Average long-term U.S. mortgage rates rose this week as inflation worries remained at the fore and the slowdown in economic growth weighs on the housing market.
Mortgage buyer Freddie Mac reported Thursday that the 30-year rate increased to 5.55% from 5.13% last week. Last year at this time, the rate stood at 2.87%.
The average rate on 15-year, fixed-rate mortgages, popular among those looking to refinance their homes, jumped to 4.85% from 4.55% last week.
Rapidly rising interest rates — which add hundreds of dollars to monthly mortgage payments — have pushed many potential homebuyers to the sideline this year, cooling the once red-hot housing market.
The National Association of Realtors said last week that existing home sales fell for the sixth consecutive month in July, slowed by higher mortgage rates and home prices that are still steadily rising, though at a slower pace.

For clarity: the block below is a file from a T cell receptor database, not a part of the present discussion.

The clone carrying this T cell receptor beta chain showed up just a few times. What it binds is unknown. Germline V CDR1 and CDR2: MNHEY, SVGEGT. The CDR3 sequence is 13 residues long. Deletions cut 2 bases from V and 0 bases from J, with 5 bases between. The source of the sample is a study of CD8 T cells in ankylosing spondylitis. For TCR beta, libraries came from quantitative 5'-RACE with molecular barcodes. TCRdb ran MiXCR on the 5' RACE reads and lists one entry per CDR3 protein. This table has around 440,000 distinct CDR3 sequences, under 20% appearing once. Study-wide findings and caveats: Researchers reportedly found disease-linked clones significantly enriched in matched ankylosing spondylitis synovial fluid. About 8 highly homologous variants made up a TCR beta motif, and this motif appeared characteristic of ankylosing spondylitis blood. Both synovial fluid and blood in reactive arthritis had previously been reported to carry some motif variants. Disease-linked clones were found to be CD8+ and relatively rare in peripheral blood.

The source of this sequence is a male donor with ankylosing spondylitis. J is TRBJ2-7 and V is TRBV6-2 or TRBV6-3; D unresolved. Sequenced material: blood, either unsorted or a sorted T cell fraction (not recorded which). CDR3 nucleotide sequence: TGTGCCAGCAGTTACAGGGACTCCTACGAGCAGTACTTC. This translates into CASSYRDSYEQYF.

The U.S. economy shrank at a 0.6% annual rate from April through June, the government reported Thursday in an upgrade from its initial estimate. It marked a second straight quarter of economic contraction, which meets one informal sign of a recession. Most economists, though, have said they doubt that the economy is in or on the verge of a recession, given that the U.S. job market remains robust.
In a drive to tame the worst inflation bout the U.S. has endured in four decades, the Federal Reserve has embarked on its fastest series of interest rate hikes — four times this year — since the early 1980s.
Inflation worries are top of mind as Fed officials and leading economists meet this week at their annual symposium in Jackson Hole, Wyoming, to discuss global economic challenges. A speech on Friday by Fed Chairman Jerome Powell could signal how high or how fast the central bank may raise interest rates in coming months.
Mortgage rates don’t necessarily mirror the Fed’s rate increases. They tend to track the yield on the 10-year Treasury note, which is influenced by a variety of factors, including investors’ expectations for future inflation and global demand for U.S. Treasurys.
Recently, faster inflation and strong U.S. economic growth have sent the 10-year Treasury rate up sharply.
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